APPLETON, Wis. — Constance McDaniel of Appleton, Wisconsin, is a veteran, a mother and an inspiration.
She is fighting breast cancer and had to undergo chemotherapy while pregnant, during a pandemic.
She has found a strength inside that she never knew she had.
"It's scary. It's definitely very scary," McDaniel said. "To possibly die when your kids are two and a newborn. It's hard. It's definitely really hard."
McDaniel first felt a lump in one of her breasts when she was about five weeks pregnant with her second baby.
"I honestly thought it was just a clogged duct because with my first baby, I had a lot when I was breastfeeding and I didn't think anything of it and thought well it's probably going to go away," she said.
It didn't. On June 22, 2020, the 30-year-old got a dreaded diagnosis: breast cancer. She was then 10 weeks along in her pregnancy.
It was stage 2 triple-negative invasive ductal carcinoma breast cancer.
"Being pregnant itself is hard, but then when you lose all of your hair, it's definitely a hard time," she said.
Rounds and rounds of chemo appointments came next.
"I had 4 cycles of A/C (Adriamycin cyclophosphamide) also known as the red devil," she said.
"There aren't many studies when you're pregnant with cancer. So, that was one of the few chemos that you could actually have," she explained.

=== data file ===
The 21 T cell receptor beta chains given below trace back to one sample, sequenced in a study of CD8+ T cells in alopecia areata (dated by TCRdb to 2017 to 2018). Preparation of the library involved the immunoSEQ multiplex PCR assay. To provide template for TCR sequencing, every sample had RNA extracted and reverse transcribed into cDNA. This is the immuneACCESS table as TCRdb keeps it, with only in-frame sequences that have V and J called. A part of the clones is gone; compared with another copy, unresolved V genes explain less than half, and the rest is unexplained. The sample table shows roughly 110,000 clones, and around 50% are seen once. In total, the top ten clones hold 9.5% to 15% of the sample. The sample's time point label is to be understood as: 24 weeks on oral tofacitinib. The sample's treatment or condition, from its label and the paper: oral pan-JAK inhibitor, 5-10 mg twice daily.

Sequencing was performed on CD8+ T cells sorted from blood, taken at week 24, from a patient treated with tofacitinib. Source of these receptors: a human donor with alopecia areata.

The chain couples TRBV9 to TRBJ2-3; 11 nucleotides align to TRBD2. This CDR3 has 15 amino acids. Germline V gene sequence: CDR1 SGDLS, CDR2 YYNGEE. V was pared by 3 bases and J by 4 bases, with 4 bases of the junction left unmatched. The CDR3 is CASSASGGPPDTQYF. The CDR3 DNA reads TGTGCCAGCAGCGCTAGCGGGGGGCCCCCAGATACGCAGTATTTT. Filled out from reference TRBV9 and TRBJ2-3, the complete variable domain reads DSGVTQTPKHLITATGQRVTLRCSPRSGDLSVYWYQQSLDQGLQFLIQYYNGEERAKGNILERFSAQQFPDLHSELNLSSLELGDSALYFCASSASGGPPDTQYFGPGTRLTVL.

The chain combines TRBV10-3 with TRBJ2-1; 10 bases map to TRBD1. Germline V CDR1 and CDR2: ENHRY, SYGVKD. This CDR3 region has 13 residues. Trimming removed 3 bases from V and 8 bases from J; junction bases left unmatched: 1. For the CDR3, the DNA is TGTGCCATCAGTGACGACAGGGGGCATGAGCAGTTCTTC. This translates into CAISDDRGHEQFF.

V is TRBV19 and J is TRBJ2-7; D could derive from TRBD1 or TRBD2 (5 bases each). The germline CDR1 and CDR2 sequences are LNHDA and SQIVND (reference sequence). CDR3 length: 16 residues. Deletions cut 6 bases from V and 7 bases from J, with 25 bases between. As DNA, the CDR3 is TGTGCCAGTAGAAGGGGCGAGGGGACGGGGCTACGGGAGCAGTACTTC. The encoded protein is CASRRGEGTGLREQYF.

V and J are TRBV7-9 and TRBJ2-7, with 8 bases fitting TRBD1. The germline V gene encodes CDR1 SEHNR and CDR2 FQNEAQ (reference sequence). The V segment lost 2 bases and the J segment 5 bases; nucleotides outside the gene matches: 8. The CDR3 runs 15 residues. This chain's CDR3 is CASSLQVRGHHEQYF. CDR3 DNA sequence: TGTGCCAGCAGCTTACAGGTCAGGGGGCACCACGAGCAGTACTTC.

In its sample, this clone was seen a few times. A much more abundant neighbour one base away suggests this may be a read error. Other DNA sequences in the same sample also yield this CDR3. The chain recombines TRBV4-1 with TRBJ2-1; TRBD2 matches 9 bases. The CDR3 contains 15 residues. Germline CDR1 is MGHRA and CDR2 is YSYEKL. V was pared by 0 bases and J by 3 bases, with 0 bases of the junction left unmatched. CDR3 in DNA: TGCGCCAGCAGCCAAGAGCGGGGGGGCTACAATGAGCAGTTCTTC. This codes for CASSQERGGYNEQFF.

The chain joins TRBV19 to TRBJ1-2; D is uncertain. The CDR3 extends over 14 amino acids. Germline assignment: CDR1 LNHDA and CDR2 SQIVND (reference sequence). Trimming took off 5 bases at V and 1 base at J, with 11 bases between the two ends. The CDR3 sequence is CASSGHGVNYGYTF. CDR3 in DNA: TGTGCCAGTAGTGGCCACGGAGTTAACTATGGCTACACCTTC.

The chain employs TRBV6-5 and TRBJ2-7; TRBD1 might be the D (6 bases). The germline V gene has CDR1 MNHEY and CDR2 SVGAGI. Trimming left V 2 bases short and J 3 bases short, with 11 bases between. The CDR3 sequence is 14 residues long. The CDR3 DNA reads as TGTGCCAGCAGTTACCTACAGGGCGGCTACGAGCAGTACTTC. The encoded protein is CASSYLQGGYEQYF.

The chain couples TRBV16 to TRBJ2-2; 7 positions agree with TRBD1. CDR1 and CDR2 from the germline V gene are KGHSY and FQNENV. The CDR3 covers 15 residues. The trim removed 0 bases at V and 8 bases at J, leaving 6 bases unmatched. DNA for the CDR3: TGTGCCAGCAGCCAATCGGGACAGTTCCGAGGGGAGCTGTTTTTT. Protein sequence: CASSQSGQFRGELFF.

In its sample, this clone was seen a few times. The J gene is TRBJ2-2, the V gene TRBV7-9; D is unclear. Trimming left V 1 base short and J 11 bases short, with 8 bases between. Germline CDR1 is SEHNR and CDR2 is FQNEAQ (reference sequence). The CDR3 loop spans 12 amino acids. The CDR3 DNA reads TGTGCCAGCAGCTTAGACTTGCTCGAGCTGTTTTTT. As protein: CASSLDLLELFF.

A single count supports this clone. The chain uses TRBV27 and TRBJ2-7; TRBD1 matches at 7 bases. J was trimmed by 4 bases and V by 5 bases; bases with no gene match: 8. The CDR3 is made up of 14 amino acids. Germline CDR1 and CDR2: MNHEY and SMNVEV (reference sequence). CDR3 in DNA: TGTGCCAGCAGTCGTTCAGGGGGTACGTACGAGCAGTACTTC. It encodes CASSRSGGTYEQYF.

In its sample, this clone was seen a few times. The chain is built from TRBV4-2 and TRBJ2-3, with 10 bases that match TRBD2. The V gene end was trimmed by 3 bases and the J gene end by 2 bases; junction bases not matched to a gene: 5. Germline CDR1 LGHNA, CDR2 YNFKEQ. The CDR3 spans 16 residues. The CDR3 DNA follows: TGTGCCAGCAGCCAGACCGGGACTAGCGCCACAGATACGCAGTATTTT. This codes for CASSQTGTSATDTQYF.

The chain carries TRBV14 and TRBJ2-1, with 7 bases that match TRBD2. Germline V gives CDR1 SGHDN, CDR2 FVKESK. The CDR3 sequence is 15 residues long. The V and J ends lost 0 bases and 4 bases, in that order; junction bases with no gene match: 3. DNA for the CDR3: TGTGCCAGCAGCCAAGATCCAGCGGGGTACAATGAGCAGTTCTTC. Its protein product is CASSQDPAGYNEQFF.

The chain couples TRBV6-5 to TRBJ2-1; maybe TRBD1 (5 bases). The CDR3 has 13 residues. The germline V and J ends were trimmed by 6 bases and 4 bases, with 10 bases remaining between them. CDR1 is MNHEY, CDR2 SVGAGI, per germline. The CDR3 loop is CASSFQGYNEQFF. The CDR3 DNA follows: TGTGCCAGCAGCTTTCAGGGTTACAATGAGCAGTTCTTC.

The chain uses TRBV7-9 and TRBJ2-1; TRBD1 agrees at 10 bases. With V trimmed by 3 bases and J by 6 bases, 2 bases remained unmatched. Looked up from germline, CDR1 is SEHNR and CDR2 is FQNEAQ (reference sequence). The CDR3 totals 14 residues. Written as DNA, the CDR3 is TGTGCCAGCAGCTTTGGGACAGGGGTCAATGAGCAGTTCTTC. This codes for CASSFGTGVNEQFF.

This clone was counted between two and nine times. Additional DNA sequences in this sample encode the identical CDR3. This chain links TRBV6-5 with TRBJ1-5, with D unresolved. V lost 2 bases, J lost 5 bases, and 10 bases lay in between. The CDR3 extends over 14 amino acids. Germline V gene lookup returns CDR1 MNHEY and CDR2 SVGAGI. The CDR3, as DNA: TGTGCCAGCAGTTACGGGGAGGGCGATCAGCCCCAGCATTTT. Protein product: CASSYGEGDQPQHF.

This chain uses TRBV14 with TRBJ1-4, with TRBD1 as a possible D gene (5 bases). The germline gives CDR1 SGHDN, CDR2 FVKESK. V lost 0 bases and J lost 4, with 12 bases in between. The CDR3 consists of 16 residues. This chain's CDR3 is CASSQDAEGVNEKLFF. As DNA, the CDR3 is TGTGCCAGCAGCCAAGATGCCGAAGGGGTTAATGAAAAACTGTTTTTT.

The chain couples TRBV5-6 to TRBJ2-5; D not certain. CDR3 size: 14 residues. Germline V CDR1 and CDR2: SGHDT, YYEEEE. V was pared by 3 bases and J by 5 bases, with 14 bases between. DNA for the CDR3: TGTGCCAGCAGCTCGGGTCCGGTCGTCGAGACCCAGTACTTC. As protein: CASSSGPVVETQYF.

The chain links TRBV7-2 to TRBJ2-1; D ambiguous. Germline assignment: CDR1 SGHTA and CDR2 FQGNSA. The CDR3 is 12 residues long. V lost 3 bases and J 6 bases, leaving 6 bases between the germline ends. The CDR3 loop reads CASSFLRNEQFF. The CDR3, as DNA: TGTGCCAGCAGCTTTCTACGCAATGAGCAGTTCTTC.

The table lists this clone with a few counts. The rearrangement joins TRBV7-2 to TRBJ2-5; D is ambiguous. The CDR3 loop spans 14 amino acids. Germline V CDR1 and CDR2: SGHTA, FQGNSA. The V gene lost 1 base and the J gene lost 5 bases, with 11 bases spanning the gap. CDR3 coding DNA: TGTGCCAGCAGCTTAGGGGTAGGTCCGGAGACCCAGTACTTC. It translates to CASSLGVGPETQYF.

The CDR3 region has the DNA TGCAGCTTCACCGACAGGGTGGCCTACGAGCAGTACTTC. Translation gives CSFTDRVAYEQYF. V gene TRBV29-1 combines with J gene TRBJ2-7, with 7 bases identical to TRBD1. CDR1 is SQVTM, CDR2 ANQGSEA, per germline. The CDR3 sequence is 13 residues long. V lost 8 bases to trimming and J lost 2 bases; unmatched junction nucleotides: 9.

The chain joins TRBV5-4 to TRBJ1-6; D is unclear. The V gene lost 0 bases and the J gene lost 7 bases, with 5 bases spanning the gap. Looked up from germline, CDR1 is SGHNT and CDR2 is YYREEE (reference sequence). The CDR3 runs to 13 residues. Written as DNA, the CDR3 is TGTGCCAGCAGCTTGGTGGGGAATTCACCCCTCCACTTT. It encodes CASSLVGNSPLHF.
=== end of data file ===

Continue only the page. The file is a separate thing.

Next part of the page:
Then she had a mastectomy. One bright spot: A healthy baby boy, born six weeks early.
"He's a little miracle," she said of her baby boy named Declan.
A celebration cut short with yet another setback. While in the delivery room, doctors found three more lumps under the scar from her mastectomy.
"They moved me to Stage 3 in December due to my aggressive cancer recurring after only three months and being on chemotherapy that wasn't working," she explained. "I have an extremely aggressive cancer."
McDaniel has somehow embraced what scares her throughout this entire journey.
"Women are so strong and I've never known it until I had cancer," McDaniel said.
"It makes it so that you really need to find that self-love," she said.
Her bravery and grit are apparent to so many who know the young mom.
As a war veteran, a member of the Wisconsin Army National Guard for nine years, McDaniel was deployed to Iraq in 2010. She met her husband on deployment.
Now, she's known as mom.
"It's just made me think differently about life. For that, I'm grateful," she said.
"I am going to live and pursue my dreams. I am going to open a business. I am going to do all of these things in my life," McDaniel said.
McDaniel has a passion for coffee and wants to open her own cafe.
She's expected to be finished with chemotherapy on March 26. She will then have five weeks of radiation and may have a second mastectomy with reconstruction.
McDaniel also underwent genetic testing and learned she has a mutation called BRCA 1.
"It means I'm at a higher risk for breast cancer and ovarian cancer and it's recommended to get my ovaries removed by the time I'm 40," she said.
The darkest days are no match for her courage.
"Cancer is not going to defeat me. It's just one small bump in the road."
This story was originally published by Kristin Byrne at WTMJ.